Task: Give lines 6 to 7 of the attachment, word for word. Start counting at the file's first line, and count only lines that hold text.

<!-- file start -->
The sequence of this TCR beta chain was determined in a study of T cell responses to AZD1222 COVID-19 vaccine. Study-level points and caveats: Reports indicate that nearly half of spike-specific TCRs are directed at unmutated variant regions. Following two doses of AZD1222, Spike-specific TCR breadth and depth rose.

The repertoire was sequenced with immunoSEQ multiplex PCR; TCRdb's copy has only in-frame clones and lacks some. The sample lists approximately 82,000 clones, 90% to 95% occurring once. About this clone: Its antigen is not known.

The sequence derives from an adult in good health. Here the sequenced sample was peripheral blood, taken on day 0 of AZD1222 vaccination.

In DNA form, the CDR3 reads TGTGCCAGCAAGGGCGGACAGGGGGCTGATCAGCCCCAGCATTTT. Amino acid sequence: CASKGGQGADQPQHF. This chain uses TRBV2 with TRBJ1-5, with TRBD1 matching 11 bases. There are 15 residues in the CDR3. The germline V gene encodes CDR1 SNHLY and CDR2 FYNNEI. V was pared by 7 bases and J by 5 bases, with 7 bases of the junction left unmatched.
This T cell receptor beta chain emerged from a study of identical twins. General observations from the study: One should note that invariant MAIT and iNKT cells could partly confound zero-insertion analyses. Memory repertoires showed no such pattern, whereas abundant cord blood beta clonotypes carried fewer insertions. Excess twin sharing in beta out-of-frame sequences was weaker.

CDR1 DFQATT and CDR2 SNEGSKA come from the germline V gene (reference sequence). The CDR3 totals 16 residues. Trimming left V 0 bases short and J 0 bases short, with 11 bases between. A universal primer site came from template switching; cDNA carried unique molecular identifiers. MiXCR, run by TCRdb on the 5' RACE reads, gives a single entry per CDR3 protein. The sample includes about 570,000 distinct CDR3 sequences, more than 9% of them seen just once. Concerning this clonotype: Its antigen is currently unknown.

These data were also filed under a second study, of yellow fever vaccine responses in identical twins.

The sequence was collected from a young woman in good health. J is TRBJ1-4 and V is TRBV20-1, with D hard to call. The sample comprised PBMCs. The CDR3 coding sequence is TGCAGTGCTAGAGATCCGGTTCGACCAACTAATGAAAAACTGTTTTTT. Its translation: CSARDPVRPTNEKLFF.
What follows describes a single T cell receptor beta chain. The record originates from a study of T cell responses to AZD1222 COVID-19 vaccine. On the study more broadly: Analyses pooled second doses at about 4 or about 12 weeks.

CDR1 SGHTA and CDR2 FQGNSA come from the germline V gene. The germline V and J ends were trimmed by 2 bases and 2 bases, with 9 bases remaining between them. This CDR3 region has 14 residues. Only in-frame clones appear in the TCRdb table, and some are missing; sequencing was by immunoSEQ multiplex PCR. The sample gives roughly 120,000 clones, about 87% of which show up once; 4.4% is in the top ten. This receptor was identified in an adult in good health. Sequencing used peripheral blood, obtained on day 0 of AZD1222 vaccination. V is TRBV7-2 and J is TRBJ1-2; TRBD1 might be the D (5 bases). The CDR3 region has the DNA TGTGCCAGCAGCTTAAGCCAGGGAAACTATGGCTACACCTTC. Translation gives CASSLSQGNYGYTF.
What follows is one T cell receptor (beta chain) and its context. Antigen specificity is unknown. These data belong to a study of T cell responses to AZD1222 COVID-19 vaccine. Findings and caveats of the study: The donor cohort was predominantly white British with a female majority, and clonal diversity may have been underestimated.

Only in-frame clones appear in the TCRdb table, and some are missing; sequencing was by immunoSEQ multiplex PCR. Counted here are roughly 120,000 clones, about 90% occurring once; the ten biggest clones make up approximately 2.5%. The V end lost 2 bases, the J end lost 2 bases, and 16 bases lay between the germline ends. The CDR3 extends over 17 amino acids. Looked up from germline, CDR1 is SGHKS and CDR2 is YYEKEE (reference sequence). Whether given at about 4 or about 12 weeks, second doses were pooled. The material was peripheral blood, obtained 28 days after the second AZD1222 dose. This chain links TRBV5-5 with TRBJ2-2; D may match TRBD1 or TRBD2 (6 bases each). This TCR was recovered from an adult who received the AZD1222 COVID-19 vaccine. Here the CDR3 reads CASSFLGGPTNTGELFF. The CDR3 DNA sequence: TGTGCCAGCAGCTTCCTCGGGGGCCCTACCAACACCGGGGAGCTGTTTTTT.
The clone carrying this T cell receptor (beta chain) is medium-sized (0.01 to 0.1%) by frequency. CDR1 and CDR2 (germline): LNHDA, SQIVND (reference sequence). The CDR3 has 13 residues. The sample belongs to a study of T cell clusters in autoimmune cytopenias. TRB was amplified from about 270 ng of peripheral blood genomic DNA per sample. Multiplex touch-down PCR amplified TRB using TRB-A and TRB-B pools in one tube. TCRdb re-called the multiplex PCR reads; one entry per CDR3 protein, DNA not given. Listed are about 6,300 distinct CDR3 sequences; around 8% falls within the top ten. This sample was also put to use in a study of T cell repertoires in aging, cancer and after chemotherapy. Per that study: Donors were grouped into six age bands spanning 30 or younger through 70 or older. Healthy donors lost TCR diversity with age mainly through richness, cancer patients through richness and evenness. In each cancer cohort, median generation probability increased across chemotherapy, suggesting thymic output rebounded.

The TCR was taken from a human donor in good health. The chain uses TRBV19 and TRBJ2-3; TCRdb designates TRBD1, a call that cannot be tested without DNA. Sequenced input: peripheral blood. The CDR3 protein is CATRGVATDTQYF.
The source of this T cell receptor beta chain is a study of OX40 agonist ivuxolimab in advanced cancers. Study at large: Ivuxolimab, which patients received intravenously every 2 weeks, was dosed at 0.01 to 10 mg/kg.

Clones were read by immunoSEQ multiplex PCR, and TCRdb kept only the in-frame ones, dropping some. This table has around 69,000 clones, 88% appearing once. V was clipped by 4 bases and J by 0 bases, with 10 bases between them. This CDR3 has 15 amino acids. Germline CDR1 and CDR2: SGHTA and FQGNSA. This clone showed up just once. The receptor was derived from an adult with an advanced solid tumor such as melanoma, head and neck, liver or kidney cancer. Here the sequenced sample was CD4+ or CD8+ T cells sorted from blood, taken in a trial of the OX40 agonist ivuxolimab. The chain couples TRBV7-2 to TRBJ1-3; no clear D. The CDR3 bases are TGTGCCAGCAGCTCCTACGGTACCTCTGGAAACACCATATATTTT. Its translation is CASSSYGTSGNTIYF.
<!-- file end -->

CDR1 DFQATT and CDR2 SNEGSKA come from the germline V gene (reference sequence). The CDR3 totals 16 residues. Trimming left V 0 bases short and J 0 bases short, with 11 bases between. A universal primer site came from template switching; cDNA carried unique molecular identifiers. MiXCR, run by TCRdb on the 5' RACE reads, gives a single entry per CDR3 protein. The sample includes about 570,000 distinct CDR3 sequences, more than 9% of them seen just once. Concerning this clonotype: Its antigen is currently unknown.

These data were also filed under a second study, of yellow fever vaccine responses in identical twins.